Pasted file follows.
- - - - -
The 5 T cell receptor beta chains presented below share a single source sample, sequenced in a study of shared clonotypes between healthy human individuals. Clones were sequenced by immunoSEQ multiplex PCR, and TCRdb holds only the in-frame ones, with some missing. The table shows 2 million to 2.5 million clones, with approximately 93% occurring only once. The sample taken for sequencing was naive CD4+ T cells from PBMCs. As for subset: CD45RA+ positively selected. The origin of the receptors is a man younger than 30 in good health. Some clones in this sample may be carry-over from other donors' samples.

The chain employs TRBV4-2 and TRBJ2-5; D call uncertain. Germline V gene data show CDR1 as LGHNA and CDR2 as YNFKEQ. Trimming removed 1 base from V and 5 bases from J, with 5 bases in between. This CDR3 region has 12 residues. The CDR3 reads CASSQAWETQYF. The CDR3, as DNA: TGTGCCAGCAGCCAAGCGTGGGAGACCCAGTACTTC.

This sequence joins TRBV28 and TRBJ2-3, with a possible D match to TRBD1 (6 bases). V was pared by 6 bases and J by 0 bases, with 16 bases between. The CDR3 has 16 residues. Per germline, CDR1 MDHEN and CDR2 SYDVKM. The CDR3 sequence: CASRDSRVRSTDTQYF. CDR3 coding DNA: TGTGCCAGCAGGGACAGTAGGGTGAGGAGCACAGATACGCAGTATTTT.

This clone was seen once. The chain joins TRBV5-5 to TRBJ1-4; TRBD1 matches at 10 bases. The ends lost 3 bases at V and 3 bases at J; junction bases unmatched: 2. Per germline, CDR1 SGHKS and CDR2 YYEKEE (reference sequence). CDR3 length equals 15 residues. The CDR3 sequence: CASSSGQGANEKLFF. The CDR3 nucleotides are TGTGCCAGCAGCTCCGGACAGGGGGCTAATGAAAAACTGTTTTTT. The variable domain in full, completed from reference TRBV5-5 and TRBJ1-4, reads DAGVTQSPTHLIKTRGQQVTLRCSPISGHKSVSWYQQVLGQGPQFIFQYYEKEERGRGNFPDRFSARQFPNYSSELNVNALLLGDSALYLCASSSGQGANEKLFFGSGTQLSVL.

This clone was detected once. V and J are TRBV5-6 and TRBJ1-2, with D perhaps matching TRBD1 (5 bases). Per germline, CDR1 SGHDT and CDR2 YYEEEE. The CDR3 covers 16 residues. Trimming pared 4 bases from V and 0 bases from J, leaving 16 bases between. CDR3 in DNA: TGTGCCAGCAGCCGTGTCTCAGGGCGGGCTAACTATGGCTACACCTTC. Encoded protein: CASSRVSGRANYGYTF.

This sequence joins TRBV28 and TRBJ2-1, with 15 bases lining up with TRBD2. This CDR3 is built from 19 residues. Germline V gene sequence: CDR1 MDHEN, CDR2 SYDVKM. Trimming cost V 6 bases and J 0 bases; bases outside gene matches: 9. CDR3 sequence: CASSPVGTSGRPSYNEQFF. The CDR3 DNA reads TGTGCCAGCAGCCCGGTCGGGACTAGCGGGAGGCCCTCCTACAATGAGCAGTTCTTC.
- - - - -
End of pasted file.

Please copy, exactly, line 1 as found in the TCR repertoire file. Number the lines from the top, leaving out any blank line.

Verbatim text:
The 5 T cell receptor beta chains presented below share a single source sample, sequenced in a study of shared clonotypes between healthy human individuals. Clones were sequenced by immunoSEQ multiplex PCR, and TCRdb holds only the in-frame ones, with some missing. The table shows 2 million to 2.5 million clones, with approximately 93% occurring only once. The sample taken for sequencing was naive CD4+ T cells from PBMCs. As for subset: CD45RA+ positively selected. The origin of the receptors is a man younger than 30 in good health. Some clones in this sample may be carry-over from other donors' samples.